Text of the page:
Moreover, the Ministry of Finance budget contains no allocations for combating corruption even though the international community has demanded that the ministry make integrity a priority, SIGAR reported.

Thier said that he would “dispute the idea” that mechanisms are not in place for auditing and tracking money. “There are both institutions and funding throughout the Afghan budget that would support counter-corruption.”

He cited the High Office of Oversight and Anti-Corruption, the central body set up in 2008 to coordinate anti-corruption efforts in Afghanistan. However, its website lists no investigations or cases of corruption.

Additionally, Thier noted that the World Bank administers some of the international donor community funds through the Afghanistan Reconstruction Trust Fund, providing another layer of oversight.

“Our confidence is very high in the ability of the World Bank, coupled with Ministry of Finance, to manage these funds. There is very good experience over a number of years in doing it,” he said.


Thier, trained in law and diplomacy, is no stranger to Afghanistan.  Between 1993 and 1996, he worked there for the United Nations and for a non-governmental organisation during the civil war.  From 2002 to 2004, he advised the Afghanistan’s Constitutional and Judicial Reform Commissions in Kabul on a new constitution and judicial system.

He pointed to projects with the Ministry of Public Health and the Ministry of Education as success stories in Afghanistan's reconstruction. School enrolment is at its highest in Afghanistan’s history with 6 million students, of which an estimated 35 percent are girls - double the number under the Taliban. Child mortality has dropped by 26 percent since 2002, and Afghanistan delivers basic healthcare in 13 provinces, with 70 percent of patients being women and children.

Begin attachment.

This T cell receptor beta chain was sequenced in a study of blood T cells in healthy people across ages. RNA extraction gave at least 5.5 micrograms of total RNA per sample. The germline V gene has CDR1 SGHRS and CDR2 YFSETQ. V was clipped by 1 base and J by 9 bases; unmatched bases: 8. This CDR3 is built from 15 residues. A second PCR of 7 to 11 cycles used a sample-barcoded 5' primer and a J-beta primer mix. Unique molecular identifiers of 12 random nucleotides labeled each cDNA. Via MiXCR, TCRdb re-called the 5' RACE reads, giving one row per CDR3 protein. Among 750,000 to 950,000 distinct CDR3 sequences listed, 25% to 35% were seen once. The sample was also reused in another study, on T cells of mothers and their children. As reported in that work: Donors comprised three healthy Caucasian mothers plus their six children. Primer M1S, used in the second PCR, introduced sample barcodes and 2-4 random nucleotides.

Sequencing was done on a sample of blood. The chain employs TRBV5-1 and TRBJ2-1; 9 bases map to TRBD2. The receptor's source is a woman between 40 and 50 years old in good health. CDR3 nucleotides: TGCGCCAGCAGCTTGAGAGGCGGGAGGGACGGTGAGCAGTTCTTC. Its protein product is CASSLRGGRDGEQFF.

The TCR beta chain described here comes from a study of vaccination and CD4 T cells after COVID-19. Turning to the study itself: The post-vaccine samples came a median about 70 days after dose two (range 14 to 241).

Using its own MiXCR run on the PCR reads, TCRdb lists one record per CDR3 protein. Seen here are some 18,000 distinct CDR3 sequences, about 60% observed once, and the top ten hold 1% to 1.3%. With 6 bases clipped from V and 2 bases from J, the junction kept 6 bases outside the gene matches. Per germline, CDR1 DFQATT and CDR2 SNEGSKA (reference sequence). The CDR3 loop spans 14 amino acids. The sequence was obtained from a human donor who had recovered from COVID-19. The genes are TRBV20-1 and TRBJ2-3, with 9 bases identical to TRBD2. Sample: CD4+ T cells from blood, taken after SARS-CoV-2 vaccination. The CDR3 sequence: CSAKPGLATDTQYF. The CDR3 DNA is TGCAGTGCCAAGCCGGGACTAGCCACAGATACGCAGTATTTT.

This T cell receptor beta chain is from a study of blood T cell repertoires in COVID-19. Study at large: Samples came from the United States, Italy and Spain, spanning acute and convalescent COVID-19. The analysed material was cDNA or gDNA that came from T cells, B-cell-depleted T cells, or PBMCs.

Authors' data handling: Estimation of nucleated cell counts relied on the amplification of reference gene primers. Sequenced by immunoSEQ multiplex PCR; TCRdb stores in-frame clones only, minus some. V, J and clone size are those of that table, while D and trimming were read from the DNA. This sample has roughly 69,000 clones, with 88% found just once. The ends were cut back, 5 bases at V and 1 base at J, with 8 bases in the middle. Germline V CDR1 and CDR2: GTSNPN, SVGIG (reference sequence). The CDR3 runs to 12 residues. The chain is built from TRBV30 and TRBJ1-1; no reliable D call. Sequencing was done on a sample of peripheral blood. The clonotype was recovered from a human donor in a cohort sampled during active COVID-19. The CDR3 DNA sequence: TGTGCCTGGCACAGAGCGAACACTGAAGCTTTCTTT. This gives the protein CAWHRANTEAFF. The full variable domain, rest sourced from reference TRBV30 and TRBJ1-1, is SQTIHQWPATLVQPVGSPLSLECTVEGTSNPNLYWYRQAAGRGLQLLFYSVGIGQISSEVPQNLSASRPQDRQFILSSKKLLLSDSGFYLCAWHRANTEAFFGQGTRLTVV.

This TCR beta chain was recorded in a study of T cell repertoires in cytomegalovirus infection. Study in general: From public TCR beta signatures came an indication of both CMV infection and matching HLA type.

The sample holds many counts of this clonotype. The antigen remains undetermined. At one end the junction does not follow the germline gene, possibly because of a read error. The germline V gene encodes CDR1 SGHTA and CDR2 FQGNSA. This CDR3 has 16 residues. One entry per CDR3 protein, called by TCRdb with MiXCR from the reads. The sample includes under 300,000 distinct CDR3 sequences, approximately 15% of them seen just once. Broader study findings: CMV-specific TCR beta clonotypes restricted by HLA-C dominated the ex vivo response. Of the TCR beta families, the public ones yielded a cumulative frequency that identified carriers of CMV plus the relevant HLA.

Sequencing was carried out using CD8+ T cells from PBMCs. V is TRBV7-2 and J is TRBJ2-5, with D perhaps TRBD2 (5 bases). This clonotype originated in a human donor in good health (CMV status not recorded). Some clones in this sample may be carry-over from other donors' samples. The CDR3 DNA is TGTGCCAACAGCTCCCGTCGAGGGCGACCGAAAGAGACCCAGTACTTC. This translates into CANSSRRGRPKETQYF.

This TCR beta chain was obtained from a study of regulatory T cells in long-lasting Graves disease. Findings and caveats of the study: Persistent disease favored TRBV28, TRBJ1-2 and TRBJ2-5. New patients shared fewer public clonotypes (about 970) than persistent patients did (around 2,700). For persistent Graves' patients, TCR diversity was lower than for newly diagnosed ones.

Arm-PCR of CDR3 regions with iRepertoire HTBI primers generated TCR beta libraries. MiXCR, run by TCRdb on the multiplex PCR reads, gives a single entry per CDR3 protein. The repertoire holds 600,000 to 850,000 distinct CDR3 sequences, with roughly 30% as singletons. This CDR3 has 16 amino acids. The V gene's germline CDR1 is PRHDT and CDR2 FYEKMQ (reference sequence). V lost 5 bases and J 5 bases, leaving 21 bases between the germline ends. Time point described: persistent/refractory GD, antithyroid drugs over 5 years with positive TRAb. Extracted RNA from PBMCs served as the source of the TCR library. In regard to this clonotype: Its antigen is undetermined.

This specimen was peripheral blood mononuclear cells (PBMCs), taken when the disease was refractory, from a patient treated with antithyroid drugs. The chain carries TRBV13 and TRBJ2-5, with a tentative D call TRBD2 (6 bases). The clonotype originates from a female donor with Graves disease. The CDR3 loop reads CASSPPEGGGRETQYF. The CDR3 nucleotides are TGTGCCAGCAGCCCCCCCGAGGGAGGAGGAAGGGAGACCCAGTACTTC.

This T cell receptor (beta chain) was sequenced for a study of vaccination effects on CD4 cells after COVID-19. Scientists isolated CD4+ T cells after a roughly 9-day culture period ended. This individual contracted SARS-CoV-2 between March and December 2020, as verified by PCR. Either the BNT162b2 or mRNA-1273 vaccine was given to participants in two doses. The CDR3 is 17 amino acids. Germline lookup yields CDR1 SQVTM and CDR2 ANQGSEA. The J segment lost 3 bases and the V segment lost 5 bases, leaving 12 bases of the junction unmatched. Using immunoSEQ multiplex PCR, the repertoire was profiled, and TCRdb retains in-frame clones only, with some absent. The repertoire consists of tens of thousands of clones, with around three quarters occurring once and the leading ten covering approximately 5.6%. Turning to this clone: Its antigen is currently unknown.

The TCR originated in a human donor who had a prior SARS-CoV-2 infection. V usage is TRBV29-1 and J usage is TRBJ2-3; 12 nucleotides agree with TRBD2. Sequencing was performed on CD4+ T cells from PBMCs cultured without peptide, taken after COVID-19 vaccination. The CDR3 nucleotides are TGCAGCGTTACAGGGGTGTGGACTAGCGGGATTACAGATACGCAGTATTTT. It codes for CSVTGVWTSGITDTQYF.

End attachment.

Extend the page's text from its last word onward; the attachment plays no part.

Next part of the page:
The next challenge is maintaining these achievements as governments withdraw aid in the decade ahead.

Thier said this will be done slowly, and as Afghanistan develops, it will be able to replace aid with revenues. Economic growth is improving and tax revenues have risen from $200 million to $2 billion in the last nine years. Automating the customs system has reduced by 40 percent over 18 months the steps necessary to process goods in one part of Afghanistan, addressing corruption and increasing revenues, he said.

Similarly, improving the operations of the electricity system has reduced its subsidy from $200 million a few years ago to nearly zero and allowed the utility to raise prices toward market rates, he said.

The focus now is sustaining the progress in face of Afghanistan's deep history of corruption and weak government.

“It is about capacity and revenue, right?” Thier said.

“If they don’t have the capacity to do it themselves, it doesn’t matter. You can set up a great commercialisation system, if Afghans are not running it, and they have not dealt with some of the internal controls to prevent corruption, then it’s for nought.”